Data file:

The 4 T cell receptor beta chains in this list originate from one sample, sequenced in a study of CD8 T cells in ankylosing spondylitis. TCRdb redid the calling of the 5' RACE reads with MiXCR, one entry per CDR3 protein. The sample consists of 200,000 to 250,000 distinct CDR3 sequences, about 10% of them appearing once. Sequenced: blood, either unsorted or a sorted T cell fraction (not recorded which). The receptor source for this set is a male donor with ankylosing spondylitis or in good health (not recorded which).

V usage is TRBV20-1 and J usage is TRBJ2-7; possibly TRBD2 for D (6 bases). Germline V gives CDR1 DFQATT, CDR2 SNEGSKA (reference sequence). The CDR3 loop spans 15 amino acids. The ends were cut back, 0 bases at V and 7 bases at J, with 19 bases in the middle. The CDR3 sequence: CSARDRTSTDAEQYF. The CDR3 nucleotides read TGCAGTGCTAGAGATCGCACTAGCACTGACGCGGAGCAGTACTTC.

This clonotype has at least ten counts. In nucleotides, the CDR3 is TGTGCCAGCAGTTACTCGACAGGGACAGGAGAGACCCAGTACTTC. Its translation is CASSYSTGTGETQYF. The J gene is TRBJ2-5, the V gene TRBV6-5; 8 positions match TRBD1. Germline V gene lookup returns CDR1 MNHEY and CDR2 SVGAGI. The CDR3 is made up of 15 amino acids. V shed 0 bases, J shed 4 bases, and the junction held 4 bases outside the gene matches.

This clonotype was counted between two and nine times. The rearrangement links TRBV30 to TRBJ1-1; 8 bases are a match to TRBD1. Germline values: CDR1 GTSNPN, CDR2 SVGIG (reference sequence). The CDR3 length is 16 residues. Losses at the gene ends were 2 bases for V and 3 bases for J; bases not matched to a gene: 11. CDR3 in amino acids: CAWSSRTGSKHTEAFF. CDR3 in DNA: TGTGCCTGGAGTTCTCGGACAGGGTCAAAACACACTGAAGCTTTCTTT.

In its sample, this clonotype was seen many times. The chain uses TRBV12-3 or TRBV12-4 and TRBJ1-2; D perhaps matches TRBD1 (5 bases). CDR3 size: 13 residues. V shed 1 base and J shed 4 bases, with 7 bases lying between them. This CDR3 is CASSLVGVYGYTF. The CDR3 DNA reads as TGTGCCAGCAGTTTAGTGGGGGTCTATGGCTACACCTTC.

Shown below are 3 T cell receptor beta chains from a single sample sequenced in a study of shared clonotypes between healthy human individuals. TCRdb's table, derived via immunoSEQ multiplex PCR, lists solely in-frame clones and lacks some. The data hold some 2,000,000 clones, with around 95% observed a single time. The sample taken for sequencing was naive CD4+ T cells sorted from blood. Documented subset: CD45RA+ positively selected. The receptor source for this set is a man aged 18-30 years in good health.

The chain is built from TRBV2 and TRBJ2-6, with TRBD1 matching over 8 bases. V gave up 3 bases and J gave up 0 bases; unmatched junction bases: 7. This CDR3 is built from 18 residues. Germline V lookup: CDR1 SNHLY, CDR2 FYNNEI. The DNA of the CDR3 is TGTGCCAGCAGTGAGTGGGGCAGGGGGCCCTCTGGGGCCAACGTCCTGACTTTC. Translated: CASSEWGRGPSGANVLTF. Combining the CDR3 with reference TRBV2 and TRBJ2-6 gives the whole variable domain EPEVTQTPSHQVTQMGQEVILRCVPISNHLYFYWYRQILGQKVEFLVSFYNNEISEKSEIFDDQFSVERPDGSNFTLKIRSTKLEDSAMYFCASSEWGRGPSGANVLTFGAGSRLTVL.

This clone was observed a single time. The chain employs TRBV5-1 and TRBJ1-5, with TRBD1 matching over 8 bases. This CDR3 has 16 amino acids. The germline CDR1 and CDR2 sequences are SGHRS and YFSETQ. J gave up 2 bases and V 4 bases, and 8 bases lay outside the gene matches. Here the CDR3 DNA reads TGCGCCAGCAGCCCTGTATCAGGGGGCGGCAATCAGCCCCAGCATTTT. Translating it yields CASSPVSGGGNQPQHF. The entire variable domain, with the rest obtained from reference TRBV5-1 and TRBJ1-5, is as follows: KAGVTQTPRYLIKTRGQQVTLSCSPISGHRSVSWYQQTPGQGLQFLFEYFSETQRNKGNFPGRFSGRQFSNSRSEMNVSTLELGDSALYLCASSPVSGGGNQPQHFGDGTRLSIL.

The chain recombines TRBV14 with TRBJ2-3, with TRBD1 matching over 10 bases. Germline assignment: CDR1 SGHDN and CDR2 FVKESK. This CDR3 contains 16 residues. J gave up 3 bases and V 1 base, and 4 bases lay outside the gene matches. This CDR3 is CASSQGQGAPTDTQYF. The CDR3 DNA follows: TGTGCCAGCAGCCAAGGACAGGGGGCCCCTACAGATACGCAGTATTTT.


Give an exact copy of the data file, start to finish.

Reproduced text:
The 4 T cell receptor beta chains in this list originate from one sample, sequenced in a study of CD8 T cells in ankylosing spondylitis. TCRdb redid the calling of the 5' RACE reads with MiXCR, one entry per CDR3 protein. The sample consists of 200,000 to 250,000 distinct CDR3 sequences, about 10% of them appearing once. Sequenced: blood, either unsorted or a sorted T cell fraction (not recorded which). The receptor source for this set is a male donor with ankylosing spondylitis or in good health (not recorded which).

V usage is TRBV20-1 and J usage is TRBJ2-7; possibly TRBD2 for D (6 bases). Germline V gives CDR1 DFQATT, CDR2 SNEGSKA (reference sequence). The CDR3 loop spans 15 amino acids. The ends were cut back, 0 bases at V and 7 bases at J, with 19 bases in the middle. The CDR3 sequence: CSARDRTSTDAEQYF. The CDR3 nucleotides read TGCAGTGCTAGAGATCGCACTAGCACTGACGCGGAGCAGTACTTC.

This clonotype has at least ten counts. In nucleotides, the CDR3 is TGTGCCAGCAGTTACTCGACAGGGACAGGAGAGACCCAGTACTTC. Its translation is CASSYSTGTGETQYF. The J gene is TRBJ2-5, the V gene TRBV6-5; 8 positions match TRBD1. Germline V gene lookup returns CDR1 MNHEY and CDR2 SVGAGI. The CDR3 is made up of 15 amino acids. V shed 0 bases, J shed 4 bases, and the junction held 4 bases outside the gene matches.

This clonotype was counted between two and nine times. The rearrangement links TRBV30 to TRBJ1-1; 8 bases are a match to TRBD1. Germline values: CDR1 GTSNPN, CDR2 SVGIG (reference sequence). The CDR3 length is 16 residues. Losses at the gene ends were 2 bases for V and 3 bases for J; bases not matched to a gene: 11. CDR3 in amino acids: CAWSSRTGSKHTEAFF. CDR3 in DNA: TGTGCCTGGAGTTCTCGGACAGGGTCAAAACACACTGAAGCTTTCTTT.

In its sample, this clonotype was seen many times. The chain uses TRBV12-3 or TRBV12-4 and TRBJ1-2; D perhaps matches TRBD1 (5 bases). CDR3 size: 13 residues. V shed 1 base and J shed 4 bases, with 7 bases lying between them. This CDR3 is CASSLVGVYGYTF. The CDR3 DNA reads as TGTGCCAGCAGTTTAGTGGGGGTCTATGGCTACACCTTC.

Shown below are 3 T cell receptor beta chains from a single sample sequenced in a study of shared clonotypes between healthy human individuals. TCRdb's table, derived via immunoSEQ multiplex PCR, lists solely in-frame clones and lacks some. The data hold some 2,000,000 clones, with around 95% observed a single time. The sample taken for sequencing was naive CD4+ T cells sorted from blood. Documented subset: CD45RA+ positively selected. The receptor source for this set is a man aged 18-30 years in good health.

The chain is built from TRBV2 and TRBJ2-6, with TRBD1 matching over 8 bases. V gave up 3 bases and J gave up 0 bases; unmatched junction bases: 7. This CDR3 is built from 18 residues. Germline V lookup: CDR1 SNHLY, CDR2 FYNNEI. The DNA of the CDR3 is TGTGCCAGCAGTGAGTGGGGCAGGGGGCCCTCTGGGGCCAACGTCCTGACTTTC. Translated: CASSEWGRGPSGANVLTF. Combining the CDR3 with reference TRBV2 and TRBJ2-6 gives the whole variable domain EPEVTQTPSHQVTQMGQEVILRCVPISNHLYFYWYRQILGQKVEFLVSFYNNEISEKSEIFDDQFSVERPDGSNFTLKIRSTKLEDSAMYFCASSEWGRGPSGANVLTFGAGSRLTVL.

This clone was observed a single time. The chain employs TRBV5-1 and TRBJ1-5, with TRBD1 matching over 8 bases. This CDR3 has 16 amino acids. The germline CDR1 and CDR2 sequences are SGHRS and YFSETQ. J gave up 2 bases and V 4 bases, and 8 bases lay outside the gene matches. Here the CDR3 DNA reads TGCGCCAGCAGCCCTGTATCAGGGGGCGGCAATCAGCCCCAGCATTTT. Translating it yields CASSPVSGGGNQPQHF. The entire variable domain, with the rest obtained from reference TRBV5-1 and TRBJ1-5, is as follows: KAGVTQTPRYLIKTRGQQVTLSCSPISGHRSVSWYQQTPGQGLQFLFEYFSETQRNKGNFPGRFSGRQFSNSRSEMNVSTLELGDSALYLCASSPVSGGGNQPQHFGDGTRLSIL.

The chain recombines TRBV14 with TRBJ2-3, with TRBD1 matching over 10 bases. Germline assignment: CDR1 SGHDN and CDR2 FVKESK. This CDR3 contains 16 residues. J gave up 3 bases and V 1 base, and 4 bases lay outside the gene matches. This CDR3 is CASSQGQGAPTDTQYF. The CDR3 DNA follows: TGTGCCAGCAGCCAAGGACAGGGGGCCCCTACAGATACGCAGTATTTT.